A Fragile Citadel

…And I think
They know my strength,
Can gauge
The danger of their work:
One blow could crush them
And their nest; and I am not their friend.

And yet they seem
Too deeply and too fiercely occupied
To bother to attend.
Perhaps they sense
I’ll never deal the blow,
For, though I am not in nor of them,
Still I think I know
What it is like to live
In an alien and gigantic universe, a stranger,
Building the fragile citadels of love
On the edge of danger.
~James Rosenberg from “The Wasps’ Nest”

The nest was hanging like the richest fruit
against the sun. I took the nest

and with it came the heart, and in my hand

the kingdom and the queen, frail surfaces,
rested for a moment. Then the drones
awoke and did their painful business.

I let the city drop upon the stones.
It split to its deep palaces and combs.
The secret heart was broken suddenly.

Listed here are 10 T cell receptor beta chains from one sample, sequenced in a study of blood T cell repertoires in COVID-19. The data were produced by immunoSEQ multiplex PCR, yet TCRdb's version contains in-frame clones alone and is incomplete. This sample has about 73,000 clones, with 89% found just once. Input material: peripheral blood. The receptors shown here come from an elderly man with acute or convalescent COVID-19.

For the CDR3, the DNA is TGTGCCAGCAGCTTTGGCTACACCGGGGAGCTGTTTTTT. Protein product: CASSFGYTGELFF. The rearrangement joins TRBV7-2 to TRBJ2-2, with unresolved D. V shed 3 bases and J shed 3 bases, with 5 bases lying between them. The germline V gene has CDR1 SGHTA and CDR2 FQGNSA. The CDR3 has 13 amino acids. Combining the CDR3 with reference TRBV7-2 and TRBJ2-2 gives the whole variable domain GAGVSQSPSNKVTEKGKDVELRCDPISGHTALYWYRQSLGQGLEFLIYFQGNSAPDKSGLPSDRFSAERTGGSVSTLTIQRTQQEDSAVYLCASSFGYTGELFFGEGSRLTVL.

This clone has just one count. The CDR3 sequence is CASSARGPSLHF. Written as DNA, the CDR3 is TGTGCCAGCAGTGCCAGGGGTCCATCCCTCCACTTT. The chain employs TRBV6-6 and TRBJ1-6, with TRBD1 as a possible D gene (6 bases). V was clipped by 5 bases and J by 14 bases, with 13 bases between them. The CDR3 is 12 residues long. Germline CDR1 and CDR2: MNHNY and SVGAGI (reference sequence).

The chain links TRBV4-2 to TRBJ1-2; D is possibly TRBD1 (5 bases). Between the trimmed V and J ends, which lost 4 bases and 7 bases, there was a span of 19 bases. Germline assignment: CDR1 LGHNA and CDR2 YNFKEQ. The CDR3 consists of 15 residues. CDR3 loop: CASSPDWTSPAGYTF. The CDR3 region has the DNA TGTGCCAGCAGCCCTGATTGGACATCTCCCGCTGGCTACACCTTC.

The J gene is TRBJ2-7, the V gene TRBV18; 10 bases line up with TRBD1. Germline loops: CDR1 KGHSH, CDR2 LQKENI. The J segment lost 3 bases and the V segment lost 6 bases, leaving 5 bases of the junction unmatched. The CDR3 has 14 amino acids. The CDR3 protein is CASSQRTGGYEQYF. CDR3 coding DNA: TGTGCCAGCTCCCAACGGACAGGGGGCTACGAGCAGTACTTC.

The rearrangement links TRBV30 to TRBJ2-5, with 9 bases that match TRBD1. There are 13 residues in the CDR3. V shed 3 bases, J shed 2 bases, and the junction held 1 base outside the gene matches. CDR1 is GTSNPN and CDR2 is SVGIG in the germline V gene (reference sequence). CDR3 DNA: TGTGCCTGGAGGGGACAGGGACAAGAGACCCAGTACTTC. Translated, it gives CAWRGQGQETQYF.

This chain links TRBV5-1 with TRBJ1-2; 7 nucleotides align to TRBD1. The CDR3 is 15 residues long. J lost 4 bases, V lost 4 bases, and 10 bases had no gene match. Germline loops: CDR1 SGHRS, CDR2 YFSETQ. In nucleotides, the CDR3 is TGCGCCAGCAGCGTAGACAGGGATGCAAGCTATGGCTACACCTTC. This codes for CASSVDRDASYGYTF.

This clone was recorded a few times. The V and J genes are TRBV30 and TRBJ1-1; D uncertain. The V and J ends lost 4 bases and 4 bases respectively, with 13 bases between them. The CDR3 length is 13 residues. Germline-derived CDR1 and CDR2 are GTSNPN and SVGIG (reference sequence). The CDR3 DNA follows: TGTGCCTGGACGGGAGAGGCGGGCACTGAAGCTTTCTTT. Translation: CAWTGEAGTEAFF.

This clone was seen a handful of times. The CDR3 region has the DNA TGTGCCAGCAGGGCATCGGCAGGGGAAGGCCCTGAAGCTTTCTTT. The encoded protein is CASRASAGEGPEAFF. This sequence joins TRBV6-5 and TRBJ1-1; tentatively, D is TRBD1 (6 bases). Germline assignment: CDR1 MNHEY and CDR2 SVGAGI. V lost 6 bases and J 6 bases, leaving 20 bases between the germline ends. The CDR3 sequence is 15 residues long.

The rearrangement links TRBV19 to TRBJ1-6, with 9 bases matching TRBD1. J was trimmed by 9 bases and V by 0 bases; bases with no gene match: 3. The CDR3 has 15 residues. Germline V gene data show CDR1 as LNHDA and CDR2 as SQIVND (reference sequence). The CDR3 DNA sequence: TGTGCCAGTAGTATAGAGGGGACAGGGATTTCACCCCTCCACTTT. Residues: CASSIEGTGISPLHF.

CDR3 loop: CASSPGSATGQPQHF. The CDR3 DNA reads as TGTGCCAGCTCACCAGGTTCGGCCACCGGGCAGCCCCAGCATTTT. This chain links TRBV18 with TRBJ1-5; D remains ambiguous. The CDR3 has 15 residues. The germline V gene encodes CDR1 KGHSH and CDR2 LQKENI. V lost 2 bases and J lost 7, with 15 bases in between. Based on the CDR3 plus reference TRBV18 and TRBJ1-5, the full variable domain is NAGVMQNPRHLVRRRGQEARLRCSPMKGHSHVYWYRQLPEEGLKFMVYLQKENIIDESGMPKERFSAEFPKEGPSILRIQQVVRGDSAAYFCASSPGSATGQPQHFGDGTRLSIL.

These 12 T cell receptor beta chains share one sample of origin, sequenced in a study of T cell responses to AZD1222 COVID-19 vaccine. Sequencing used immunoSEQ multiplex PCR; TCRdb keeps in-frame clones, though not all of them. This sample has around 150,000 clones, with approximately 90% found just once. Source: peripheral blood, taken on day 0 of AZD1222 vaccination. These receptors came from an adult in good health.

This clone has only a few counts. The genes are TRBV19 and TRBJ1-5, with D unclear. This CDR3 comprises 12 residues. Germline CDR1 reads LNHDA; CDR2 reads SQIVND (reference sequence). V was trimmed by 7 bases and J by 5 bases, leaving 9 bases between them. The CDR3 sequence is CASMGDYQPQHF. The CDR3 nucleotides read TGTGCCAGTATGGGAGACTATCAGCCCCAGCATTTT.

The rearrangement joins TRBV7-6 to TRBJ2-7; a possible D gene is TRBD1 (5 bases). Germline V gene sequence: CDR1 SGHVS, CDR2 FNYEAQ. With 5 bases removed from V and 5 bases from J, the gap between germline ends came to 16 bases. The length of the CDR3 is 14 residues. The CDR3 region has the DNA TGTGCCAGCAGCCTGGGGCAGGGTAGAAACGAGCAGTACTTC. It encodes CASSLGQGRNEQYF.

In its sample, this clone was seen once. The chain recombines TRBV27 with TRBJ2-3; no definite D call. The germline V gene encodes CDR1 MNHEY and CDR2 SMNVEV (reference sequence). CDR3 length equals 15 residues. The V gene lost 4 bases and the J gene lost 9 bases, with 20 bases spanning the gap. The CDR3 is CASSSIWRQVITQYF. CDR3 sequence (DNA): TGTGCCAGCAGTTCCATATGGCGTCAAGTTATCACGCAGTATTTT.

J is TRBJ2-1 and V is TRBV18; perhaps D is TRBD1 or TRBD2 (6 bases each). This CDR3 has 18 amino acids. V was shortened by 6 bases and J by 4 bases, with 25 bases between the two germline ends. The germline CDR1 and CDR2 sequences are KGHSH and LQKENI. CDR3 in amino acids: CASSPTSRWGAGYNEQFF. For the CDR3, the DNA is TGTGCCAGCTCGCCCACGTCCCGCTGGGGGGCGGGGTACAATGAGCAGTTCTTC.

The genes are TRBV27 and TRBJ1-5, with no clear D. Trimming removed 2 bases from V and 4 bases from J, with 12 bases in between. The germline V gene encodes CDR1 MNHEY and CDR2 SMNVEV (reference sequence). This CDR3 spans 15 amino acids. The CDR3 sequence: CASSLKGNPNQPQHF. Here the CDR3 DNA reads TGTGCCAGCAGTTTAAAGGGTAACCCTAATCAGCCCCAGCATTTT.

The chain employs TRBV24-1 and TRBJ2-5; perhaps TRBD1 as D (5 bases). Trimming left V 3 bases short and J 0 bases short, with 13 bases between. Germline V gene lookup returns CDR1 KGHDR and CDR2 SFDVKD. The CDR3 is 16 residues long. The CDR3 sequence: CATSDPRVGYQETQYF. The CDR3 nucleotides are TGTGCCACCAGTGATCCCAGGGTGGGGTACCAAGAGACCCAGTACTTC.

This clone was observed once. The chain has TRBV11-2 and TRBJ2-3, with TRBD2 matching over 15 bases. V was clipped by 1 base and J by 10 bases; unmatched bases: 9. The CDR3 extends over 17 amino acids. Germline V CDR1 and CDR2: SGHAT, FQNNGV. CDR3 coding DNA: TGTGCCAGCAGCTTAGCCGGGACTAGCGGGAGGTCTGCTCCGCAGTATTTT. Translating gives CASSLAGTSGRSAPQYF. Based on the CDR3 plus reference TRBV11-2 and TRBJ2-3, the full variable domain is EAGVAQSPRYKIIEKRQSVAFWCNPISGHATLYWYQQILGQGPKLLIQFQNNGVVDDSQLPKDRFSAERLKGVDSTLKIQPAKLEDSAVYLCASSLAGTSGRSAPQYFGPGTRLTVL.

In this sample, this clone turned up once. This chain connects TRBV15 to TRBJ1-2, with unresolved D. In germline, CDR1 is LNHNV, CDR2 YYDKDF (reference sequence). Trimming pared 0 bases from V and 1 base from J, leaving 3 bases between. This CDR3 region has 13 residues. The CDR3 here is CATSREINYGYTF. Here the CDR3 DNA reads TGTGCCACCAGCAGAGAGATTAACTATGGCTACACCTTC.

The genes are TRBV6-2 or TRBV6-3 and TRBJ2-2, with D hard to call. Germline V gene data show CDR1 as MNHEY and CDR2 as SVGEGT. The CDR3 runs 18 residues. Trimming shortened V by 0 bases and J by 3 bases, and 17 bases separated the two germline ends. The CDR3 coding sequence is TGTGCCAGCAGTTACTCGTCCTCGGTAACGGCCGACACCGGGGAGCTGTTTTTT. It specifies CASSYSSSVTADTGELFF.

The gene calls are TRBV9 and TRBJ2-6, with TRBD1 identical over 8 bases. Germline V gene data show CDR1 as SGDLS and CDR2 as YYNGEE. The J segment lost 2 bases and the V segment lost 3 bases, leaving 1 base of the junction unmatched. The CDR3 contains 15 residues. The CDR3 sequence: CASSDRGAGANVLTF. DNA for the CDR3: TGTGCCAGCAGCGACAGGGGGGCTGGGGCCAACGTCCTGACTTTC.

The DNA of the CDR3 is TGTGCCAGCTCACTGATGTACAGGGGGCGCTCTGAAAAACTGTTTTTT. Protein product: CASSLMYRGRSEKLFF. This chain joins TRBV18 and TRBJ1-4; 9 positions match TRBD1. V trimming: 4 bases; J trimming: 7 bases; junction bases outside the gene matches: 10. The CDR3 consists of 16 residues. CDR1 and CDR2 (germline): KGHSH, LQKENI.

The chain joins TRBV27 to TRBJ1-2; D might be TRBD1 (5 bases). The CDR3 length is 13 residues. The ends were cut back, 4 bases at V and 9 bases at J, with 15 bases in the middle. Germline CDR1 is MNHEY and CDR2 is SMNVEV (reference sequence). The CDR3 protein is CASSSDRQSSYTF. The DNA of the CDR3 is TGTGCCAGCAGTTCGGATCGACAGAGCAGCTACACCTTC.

~Michael Schmidt — “Wasps’ Nest”

Over the years, we have had basketball-sized paper bald-faced hornet nests appear in various places on the farm. They hang from eaves or branches undisturbed as their busy citizens visit our picnics, greedily buzz our compost bin, shoot bullet-like out of the garbage can when I lift the lid.  In short, their threat of using their weaponry control our moves during the summer. This year’s nest has been built to include some Golden Delicious apples in our apple tree.

This nest is the hornets’ nighttime respite for a few more weeks before a freeze renders them weak and paralyzed in slow motion.  This thing of unparalleled beauty on the outside harbors plenty of danger inside. I will not touch this fragile tissue-paper fortress with its beating buzzing hornet heart.

Let winter deal the devastating blow to disable them. 
As I am not in or of them, I cannot cast the first stone.

In a few short weeks, as the hornets sleep, the north winds will tear it free from its tight hold, bear it aloft in its lightness of being, and it will fall, crushed and broken.

Only then, its secret heart will be revealed and all that stings will be let go.


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